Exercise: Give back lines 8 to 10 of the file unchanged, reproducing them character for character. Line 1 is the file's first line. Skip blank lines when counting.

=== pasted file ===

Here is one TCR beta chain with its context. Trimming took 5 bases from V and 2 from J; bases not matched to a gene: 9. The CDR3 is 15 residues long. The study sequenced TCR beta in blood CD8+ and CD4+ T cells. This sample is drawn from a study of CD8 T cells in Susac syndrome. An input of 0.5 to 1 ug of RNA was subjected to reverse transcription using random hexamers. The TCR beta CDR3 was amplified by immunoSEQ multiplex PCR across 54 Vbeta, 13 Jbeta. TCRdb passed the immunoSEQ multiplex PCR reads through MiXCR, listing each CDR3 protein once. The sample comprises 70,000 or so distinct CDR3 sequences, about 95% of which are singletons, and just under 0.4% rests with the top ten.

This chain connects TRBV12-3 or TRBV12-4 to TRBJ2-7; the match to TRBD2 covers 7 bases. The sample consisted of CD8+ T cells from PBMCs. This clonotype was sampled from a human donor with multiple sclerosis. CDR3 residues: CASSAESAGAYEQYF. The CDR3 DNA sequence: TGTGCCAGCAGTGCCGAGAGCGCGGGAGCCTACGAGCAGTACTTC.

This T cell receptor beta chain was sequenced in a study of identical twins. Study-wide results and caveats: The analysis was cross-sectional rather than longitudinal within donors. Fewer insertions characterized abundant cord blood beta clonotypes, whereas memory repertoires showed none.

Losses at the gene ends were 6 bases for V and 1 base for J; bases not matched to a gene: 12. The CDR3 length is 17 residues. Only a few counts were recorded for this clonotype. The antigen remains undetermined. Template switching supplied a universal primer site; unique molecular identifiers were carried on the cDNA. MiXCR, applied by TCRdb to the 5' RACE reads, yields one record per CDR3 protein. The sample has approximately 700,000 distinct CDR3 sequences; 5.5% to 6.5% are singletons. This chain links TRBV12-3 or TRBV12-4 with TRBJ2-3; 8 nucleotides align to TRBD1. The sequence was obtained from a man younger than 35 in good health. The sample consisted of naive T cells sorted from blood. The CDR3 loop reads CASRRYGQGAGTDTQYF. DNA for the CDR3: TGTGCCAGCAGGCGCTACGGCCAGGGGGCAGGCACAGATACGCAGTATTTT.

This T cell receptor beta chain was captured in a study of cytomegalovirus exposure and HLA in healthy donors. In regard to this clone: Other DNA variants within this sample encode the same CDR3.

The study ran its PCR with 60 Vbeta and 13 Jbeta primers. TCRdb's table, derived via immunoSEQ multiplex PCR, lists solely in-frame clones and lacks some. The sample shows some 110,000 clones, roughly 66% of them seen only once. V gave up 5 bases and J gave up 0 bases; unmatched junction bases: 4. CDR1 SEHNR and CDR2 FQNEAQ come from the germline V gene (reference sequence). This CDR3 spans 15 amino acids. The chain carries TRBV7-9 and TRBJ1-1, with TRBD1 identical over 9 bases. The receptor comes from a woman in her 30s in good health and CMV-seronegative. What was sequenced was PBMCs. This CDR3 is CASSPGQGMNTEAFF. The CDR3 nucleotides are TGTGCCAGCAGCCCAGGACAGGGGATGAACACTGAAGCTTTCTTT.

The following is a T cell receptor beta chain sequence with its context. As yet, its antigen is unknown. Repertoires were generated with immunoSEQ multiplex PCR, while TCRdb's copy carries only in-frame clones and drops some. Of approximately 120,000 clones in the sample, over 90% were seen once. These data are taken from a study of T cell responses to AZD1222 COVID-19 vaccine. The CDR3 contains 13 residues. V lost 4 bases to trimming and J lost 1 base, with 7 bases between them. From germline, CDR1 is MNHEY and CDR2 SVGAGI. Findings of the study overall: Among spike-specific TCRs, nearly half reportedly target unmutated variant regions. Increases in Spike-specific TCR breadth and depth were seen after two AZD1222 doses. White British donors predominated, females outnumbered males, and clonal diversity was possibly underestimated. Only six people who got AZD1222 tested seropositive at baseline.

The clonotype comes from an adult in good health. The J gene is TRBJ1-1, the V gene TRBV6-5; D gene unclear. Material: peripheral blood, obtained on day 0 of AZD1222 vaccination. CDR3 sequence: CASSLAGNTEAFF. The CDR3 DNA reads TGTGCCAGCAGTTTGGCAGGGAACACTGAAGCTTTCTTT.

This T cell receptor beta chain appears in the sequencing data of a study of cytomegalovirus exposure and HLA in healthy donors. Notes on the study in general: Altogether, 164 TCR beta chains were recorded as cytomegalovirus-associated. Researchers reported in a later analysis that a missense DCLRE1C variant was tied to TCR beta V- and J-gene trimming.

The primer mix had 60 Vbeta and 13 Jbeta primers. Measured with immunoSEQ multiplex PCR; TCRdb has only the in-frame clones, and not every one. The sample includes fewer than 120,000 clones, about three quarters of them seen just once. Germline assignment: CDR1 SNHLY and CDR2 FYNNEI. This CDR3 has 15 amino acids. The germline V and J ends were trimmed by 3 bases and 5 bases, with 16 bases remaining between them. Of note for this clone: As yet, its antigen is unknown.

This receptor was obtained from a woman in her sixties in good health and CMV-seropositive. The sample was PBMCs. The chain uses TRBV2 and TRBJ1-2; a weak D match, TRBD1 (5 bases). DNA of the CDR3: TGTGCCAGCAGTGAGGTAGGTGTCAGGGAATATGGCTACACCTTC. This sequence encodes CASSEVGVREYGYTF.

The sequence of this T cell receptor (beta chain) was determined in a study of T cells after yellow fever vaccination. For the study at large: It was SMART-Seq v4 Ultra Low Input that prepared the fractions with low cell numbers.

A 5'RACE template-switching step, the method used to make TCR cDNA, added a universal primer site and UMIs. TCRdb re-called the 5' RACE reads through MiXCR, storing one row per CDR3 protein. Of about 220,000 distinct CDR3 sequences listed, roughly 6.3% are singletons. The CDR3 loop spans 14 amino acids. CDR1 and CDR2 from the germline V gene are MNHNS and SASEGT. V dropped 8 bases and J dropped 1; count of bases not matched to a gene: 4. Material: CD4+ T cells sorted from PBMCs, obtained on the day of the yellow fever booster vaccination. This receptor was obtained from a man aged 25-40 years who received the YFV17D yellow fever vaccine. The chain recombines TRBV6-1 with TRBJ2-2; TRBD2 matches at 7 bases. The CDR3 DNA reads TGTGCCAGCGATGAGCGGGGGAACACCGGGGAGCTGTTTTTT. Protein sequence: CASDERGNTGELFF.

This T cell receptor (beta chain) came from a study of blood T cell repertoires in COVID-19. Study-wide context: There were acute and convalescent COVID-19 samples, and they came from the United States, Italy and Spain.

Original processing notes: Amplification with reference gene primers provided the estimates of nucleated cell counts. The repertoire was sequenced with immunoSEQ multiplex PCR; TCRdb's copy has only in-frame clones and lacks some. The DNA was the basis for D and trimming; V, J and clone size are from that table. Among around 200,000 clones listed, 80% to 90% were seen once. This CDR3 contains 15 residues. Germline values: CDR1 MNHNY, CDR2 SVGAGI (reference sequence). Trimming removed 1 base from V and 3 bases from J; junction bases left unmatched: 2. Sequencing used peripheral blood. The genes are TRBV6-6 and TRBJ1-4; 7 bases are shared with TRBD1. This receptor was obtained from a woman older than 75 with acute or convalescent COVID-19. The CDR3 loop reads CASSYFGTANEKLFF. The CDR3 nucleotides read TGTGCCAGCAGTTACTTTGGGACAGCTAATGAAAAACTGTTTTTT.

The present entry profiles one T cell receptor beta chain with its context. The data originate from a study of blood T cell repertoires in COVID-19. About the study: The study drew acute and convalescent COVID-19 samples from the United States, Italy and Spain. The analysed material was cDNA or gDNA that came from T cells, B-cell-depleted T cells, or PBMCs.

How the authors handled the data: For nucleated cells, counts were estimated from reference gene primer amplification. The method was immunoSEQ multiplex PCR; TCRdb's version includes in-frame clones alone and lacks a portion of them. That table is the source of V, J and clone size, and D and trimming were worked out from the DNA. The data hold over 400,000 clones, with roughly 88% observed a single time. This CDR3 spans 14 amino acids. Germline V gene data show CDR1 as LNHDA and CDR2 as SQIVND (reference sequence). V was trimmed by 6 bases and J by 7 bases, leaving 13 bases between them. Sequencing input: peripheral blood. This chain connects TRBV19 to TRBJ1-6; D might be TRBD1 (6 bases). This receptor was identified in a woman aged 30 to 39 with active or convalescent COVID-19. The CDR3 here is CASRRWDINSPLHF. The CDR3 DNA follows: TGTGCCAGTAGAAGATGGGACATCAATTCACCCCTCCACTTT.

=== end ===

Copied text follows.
The clonotype comes from an adult in good health. The J gene is TRBJ1-1, the V gene TRBV6-5; D gene unclear. Material: peripheral blood, obtained on day 0 of AZD1222 vaccination. CDR3 sequence: CASSLAGNTEAFF. The CDR3 DNA reads TGTGCCAGCAGTTTGGCAGGGAACACTGAAGCTTTCTTT.

This T cell receptor beta chain appears in the sequencing data of a study of cytomegalovirus exposure and HLA in healthy donors. Notes on the study in general: Altogether, 164 TCR beta chains were recorded as cytomegalovirus-associated. Researchers reported in a later analysis that a missense DCLRE1C variant was tied to TCR beta V- and J-gene trimming.

The primer mix had 60 Vbeta and 13 Jbeta primers. Measured with immunoSEQ multiplex PCR; TCRdb has only the in-frame clones, and not every one. The sample includes fewer than 120,000 clones, about three quarters of them seen just once. Germline assignment: CDR1 SNHLY and CDR2 FYNNEI. This CDR3 has 15 amino acids. The germline V and J ends were trimmed by 3 bases and 5 bases, with 16 bases remaining between them. Of note for this clone: As yet, its antigen is unknown.